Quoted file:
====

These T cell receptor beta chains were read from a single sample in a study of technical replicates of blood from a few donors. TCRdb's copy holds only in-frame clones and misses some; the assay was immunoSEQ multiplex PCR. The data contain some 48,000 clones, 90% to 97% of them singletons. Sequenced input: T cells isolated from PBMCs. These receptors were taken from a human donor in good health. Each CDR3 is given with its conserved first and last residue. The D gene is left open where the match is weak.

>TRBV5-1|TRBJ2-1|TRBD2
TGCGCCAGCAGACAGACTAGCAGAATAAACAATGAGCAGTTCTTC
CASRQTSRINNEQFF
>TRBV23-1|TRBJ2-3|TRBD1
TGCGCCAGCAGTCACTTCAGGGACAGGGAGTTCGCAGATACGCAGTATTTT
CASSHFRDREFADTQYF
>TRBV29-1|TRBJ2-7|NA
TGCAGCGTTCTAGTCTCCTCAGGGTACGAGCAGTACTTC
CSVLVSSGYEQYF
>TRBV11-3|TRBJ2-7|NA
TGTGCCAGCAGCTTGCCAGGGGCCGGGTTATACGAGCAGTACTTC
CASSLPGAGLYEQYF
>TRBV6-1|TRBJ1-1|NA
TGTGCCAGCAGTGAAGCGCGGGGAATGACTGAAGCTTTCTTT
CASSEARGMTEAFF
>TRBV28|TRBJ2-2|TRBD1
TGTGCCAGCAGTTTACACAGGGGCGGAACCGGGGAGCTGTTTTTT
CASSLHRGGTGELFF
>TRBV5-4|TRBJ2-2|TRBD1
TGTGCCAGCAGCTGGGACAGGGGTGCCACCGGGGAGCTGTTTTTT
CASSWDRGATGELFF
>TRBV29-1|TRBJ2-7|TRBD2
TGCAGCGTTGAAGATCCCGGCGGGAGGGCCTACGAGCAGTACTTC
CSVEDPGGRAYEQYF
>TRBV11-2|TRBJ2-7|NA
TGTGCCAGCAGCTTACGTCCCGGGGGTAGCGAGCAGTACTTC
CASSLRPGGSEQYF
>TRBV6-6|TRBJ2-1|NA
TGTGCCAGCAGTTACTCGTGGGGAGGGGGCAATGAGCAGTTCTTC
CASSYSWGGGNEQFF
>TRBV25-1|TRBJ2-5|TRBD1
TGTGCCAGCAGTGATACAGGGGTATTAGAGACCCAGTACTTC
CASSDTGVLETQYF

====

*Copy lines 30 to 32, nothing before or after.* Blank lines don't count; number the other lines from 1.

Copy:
TGTGCCAGCAGTTACTCGTGGGGAGGGGGCAATGAGCAGTTCTTC
CASSYSWGGGNEQFF
>TRBV25-1|TRBJ2-5|TRBD1